Whistleblower Profiles

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Edward Snowden

Edward Snowden, a former employee of federal contractor Booz Allen Hamilton, disclosed information regarding the National Security Agency’s blanket surveillance of United States citizens. He exposed a secretive data-mining program that collects the phone records, email exchanges, and internet histories of hundreds of millions of people around the globe. In June 2013, Snowden fled the U.S., passing through Hong Kong on his way to Moscow, where he still resides under the protection of political asylum. Countries around the world, including U.S. allies in Europe, condemn the U.S. for its extensive surveillance operations. Before Snowden fled (his passport soon to be revoked by U.S. authorities), The Guardian and The Washington Post revealed that he was the source of the massive national security revelations. His story was portrayed in the Oscar-winning documentary Citizenfour and in the Oliver Stone film Snowden.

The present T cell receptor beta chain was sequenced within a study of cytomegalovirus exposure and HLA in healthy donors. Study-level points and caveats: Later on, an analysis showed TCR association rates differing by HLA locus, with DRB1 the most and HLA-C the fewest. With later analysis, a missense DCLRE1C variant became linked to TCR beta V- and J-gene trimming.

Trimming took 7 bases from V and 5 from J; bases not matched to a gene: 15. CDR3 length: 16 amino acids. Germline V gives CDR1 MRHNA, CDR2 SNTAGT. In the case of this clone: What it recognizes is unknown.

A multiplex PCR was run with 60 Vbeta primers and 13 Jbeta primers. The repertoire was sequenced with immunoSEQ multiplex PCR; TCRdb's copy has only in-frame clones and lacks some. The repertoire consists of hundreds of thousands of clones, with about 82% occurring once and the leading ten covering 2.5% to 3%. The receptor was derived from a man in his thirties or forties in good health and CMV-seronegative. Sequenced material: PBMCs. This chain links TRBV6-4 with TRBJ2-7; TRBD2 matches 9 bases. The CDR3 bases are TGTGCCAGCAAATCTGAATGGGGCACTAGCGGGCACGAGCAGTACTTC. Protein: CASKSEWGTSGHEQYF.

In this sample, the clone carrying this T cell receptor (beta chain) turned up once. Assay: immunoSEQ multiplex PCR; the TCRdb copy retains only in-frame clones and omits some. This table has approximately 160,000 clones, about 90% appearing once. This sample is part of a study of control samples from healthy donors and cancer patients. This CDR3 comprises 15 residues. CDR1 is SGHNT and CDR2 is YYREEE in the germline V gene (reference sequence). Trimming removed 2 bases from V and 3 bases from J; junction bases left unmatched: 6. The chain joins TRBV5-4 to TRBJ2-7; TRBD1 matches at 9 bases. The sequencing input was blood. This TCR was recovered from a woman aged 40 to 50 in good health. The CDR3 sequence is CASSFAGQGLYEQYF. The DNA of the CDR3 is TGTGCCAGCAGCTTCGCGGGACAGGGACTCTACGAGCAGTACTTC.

Babak Pasdar

In 2008, while overhauling security for major telecommunications company Verizon, computer security expert, Babak Pasdar, discovered a gap in the company’s security protocol. The transmission line, which was referred to as the “Quantico Circuit,” surreptitiously re-routed and captured all customer mobile phone communications, meaning the company had unrestricted access to customers’ information. Pasdar’s findings were one of the pioneering disclosures that exposed the full extent of illegal domestic spying on Americans.

babak pasdar
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ThinThread Whistleblowers